I can guarantee you over the next few months I will stay and do things that may upset you. It won’t be intentional…well, not for the first year, at least.
And so, I begin with an apology. If I say something that upsets you, please will you tell me; not everyone but me. If I don’t know I’ve said something upsetting, I’ll keep doing it, because I don’t yet, know better. If I do something that upsets you… the same thing. Please tell me.
With time, as I get to know you better, I will intentionally say things to get a response from you…to challenge you. I learned that the role of a preacher is to comfort the afflicted and afflict the comfortable. And so, in my first week, my first service, my first homily with you…I begin with an apology. I’m sorry for the things I will say and do which will cause unintentional harm. Tuck that apology away, and let me know when it’s been used, so I can apologize and begin again.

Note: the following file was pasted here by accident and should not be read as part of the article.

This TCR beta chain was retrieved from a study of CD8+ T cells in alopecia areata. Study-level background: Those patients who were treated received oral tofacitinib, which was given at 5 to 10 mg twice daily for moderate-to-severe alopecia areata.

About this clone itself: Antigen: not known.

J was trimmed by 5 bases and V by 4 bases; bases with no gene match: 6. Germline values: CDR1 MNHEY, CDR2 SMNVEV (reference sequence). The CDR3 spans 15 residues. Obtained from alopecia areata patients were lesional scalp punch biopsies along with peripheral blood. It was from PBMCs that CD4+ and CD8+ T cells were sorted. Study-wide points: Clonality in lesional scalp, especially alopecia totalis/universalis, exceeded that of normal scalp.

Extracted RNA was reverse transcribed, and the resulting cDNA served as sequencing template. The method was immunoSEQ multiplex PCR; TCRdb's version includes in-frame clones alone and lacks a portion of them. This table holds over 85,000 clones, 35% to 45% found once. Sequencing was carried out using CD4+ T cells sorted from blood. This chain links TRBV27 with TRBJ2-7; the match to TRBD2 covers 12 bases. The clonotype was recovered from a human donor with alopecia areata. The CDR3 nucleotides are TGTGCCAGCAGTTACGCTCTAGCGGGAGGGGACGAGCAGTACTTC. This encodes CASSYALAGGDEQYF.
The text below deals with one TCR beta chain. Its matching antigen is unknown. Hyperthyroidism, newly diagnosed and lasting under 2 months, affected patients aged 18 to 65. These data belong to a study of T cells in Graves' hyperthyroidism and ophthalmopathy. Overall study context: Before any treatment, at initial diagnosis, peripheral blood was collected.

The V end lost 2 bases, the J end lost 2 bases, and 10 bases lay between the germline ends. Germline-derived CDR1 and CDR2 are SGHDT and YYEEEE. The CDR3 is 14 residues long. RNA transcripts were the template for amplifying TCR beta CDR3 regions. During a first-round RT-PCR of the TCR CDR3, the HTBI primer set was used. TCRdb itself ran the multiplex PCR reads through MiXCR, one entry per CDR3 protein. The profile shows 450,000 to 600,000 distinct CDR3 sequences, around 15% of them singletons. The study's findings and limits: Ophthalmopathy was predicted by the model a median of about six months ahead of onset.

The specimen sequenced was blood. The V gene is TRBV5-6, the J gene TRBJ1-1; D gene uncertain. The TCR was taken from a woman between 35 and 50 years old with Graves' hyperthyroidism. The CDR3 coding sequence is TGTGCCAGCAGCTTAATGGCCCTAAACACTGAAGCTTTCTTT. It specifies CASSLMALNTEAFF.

This is the first week for many things…
– The first week of the Season of Creation which goes from the 1st of September to the 6th of October.
– The first week of Shared Ministry between Christ Church Anglican, Knox United Church and the Rev’d Andrea Brennan.
– The first week of new service times for both Churches…9:00 am for Christ Church and 11:00 am for Knox.
– The first week of me figuring out how much time it takes to get out of vestments at Christ Church, get to Knox and get vested again. Your patience is appreciated.
– The first week of reality in what we have been talking about and working towards for, what feels like a very long time. And here we are.
– The theme for this week is Ocean. When you think of an ocean, what words come to mind? [powerful, salty, waves, danger, peace, home etc.]